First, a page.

Smaller crankbaits regularly do the trick on autumn bass for Florida fishing ace Bernie Schultz. He regularly casts Bomber crankbaits in 2A to 6A sizes, the Excalibur Fat Free Fingerling and the 1/4-ounce Super Spot. Firetiger is his number one color in diving crankbaits, but he prefers chrome with a black or blue back when casting a lipless rattler.
“If I’m fishing a reservoir,” Schultz says, “I concentrate on 45 degree sloping banks close to deep water. These can be on the main lake or in the creek arms. On sunny, bluebird days, I look for off-colored water. If skies are low and cloudy, I won’t hesitate to fish clear water down near the dam.”
Schultz lets the baitfish tell him which type of bottom composition to key on. Baitfish usually show a preference. It could be a singular substance, such as clay, rock or gravel. Frequently, it is a mixture of elements, say rock and clay, or rock and wood. Whatever type of bank attracts schools of bait in one area of a lake generally does likewise elsewhere on the same body of water. For observant anglers like Schultz, this creates a reliable pattern.
“I basically just quarter the bank and cover water fast,” Schultz says. “I keep moving until I find bass or come across an especially good target, maybe a stump or dock. It usually goes one of two ways. You’ll either pick up a bass every so often, or you find them concentrated where there’s baitfish. In the latter case, you’ve got to be really thorough and patient. Fish the same area over and over.”
River systems also surrender bass to crankbaits in the fall. Gary Dees, one of the Buckeye State’s most accomplished Red Man anglers, makes the most of this when fishing Ohio River tributaries.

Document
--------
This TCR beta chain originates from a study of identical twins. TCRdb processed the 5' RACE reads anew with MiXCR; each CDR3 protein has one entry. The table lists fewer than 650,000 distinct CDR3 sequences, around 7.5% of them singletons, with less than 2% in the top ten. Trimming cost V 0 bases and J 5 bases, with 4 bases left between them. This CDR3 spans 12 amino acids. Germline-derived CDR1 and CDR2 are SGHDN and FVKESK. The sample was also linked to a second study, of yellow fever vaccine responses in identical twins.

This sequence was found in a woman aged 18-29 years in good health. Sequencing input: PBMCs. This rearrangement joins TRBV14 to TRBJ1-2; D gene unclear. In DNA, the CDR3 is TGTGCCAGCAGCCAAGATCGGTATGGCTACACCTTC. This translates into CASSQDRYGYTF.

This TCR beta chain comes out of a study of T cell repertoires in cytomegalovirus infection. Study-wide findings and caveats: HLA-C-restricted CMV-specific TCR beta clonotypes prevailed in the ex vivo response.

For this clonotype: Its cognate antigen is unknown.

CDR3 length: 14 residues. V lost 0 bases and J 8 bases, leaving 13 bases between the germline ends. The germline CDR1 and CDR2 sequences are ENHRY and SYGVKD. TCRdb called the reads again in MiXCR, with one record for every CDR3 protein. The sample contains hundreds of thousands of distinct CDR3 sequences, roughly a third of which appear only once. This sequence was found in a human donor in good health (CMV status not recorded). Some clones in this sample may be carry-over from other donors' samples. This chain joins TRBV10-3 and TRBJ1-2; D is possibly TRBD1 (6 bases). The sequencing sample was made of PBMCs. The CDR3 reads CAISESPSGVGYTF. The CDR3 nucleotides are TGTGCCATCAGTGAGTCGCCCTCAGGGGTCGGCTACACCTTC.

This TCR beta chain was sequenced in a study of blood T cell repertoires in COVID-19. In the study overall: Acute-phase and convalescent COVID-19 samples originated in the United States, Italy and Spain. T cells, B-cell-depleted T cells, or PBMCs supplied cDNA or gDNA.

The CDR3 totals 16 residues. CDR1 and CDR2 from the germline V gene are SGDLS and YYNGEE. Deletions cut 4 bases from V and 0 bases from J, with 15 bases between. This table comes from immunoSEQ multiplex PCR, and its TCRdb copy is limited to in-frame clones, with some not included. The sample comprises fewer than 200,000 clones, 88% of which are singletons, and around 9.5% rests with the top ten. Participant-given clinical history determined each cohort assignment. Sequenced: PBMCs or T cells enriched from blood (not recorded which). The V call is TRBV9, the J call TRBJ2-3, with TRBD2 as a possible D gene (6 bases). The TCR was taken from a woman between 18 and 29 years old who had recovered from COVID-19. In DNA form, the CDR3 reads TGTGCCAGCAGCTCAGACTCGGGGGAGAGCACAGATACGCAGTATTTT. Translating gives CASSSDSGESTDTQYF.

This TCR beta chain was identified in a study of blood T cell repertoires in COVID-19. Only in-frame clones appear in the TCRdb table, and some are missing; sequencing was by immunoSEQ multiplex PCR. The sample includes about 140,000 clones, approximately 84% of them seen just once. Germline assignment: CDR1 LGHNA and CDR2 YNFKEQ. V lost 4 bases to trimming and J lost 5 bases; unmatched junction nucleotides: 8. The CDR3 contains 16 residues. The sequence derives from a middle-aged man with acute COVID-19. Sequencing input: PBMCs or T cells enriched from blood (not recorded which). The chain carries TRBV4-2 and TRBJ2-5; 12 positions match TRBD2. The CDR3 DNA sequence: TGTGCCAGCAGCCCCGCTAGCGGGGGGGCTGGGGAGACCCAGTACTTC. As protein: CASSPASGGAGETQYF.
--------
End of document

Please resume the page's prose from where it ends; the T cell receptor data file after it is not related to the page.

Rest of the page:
“I catch a lot of bass on underwater cover out away from the bank,” he says. “You can’t see the cover, so it rarely gets fished. Running creek banks with crankbaits helps me find these spots. If my crankbait bumps a piece of cover but doesn’t trigger a strike, I’ll follow up with a small ring worm.”
If Dees sees an abundance of shad relating to visible wood cover on shallow flats, he sticks with his crankbait rod. He often holds his rod high and moves the bait ahead with the rod tip, almost as if he were fishing a worm with a pull-pause action.
Whether the bass are relating to shallow visible cover or hidden subsurface objects, Dees seduces bass with the D Bait, a crankbait he designed himself. This small, flat-sided balsa lure comes with a foil finish and floats up slowly when stalled.
“The slow rise is one reason the D Bait catches so many bass,” Dees says. “The lure hangs in a bass’s face a little longer when you stop cranking, and that’s when they nail it.”